Staying safe in tight spaces

The U.S. Centers for Disease Control and Prevention (CDC) describes a confined space as an area that has few or limited openings for entry and exit, limited natural ventilation and is not intended for prolonged periods of occupancy. Confined spaces include mines, compartments of ships and other vessels, ventilation ducts, sewers and storage spaces, among many others.

While the National Institute for Occupational Safety and Health (NIOSH) has attempted the educate the public on past confined-space fatalities through a series of investigations since the 1980s, the year 2000 saw a spike in the number of reported fatalities to 91. Employers may want to educate workers on how to recognize the dangers small spaces impose. 

Air quality consideration is crucial to workplace safety. One of the most dangerous aspects of confined spaces is limited oxygen flow. “Safety in Confined Spaces,” a guide from the CDC, NIOSH and the U.S. Department of Health and Human Services, states that oxygen levels can decrease in limited spaces depending on the work being done or the chemicals being used. Oxygen can also be displaced by other gases, such as carbon dioxide, which is fatal. Employers may want to ensure all workers who enter an atmosphere with an oxygen level lower than 19.5 percent wear a self-contained breathing apparatus.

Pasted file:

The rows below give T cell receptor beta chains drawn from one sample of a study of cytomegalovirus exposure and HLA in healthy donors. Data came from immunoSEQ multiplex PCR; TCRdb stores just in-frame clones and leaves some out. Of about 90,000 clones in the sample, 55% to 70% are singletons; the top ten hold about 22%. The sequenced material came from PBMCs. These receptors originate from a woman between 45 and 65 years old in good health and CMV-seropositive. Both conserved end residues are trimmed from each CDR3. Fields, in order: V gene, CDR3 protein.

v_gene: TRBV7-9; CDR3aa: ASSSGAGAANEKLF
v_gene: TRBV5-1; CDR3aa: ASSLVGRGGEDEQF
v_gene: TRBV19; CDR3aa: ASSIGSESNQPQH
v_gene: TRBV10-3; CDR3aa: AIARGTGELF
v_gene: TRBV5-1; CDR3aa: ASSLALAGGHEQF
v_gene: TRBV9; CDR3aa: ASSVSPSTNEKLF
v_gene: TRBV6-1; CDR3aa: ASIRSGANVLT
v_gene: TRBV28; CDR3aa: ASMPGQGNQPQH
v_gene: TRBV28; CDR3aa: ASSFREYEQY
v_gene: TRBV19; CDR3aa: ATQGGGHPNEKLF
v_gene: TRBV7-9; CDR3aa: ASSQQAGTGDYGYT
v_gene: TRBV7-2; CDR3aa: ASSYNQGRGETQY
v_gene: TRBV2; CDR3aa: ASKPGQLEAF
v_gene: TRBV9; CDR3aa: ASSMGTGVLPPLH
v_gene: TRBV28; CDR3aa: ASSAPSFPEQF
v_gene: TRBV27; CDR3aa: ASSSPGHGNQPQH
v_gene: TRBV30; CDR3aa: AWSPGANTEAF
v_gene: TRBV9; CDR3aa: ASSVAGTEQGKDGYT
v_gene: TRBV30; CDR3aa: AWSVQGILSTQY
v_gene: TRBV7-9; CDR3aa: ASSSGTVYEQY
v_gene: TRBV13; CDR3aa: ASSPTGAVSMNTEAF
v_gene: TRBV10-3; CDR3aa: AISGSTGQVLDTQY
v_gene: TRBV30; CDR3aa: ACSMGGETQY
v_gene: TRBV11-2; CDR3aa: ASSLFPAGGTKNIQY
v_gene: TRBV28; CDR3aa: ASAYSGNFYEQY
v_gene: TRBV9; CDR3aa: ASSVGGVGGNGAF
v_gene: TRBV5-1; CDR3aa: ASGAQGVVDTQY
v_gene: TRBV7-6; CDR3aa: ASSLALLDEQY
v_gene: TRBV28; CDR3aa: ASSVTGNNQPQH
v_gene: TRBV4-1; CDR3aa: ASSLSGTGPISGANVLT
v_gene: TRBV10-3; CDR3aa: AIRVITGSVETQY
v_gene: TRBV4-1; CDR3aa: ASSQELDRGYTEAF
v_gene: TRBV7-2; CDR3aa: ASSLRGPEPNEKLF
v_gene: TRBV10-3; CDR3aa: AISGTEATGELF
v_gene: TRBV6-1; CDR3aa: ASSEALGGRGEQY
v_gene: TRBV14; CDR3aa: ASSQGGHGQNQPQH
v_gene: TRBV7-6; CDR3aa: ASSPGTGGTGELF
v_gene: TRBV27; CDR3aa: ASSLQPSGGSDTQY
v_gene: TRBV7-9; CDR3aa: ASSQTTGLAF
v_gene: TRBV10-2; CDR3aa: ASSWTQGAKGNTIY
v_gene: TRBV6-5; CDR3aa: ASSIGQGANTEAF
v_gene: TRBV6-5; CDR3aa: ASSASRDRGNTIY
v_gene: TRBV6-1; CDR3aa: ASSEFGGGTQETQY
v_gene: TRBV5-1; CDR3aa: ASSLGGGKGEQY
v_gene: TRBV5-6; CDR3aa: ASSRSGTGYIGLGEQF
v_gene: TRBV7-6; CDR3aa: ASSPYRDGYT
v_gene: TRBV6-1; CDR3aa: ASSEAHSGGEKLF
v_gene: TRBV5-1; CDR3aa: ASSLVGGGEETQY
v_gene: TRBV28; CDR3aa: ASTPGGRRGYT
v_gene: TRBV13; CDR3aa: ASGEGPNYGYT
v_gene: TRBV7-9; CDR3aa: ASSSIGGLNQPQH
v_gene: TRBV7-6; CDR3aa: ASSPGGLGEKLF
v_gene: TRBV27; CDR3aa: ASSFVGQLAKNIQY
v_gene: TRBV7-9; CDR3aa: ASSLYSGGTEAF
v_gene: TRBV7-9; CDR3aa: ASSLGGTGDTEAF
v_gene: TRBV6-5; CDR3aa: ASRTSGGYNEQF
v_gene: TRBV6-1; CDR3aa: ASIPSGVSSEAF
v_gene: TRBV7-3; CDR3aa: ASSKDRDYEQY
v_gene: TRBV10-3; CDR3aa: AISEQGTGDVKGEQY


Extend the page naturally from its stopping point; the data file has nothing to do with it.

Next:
Flammable atmospheres also present severe dangers, according to the publication. An atmosphere’s flammability is determined by the oxygen in the air, as well as the presence of gases, vapor or dust. Arizona business owners can create a ventilation system that will keep the oxygen levels at an average level of 19.5 percent to protect employees who must enter the space. Another air quality danger is the atmosphere’s toxicity, which is determined by what is used or made in the space, as well as the type of work required to make it. Air quality also varies depending on location in the confined space. Employers are required by law to acquire a permit before entering confined spaces and use measuring instruments to ensure everyone’s safety.

While air quality can be deadly, workers and employers must also be aware of other dangers in confined spaces, such as falling objects. Arizona business owners should provide their staff with the proper personal protective equipment (PPE), such as helmets and eyewear. Another source of injury includes wet or slippery surfaces. There should always be someone on standby outside of the enclosure, commonly called an attendant, who is trained in CPR and first aid, and who stays in constant communication with workers inside the space.

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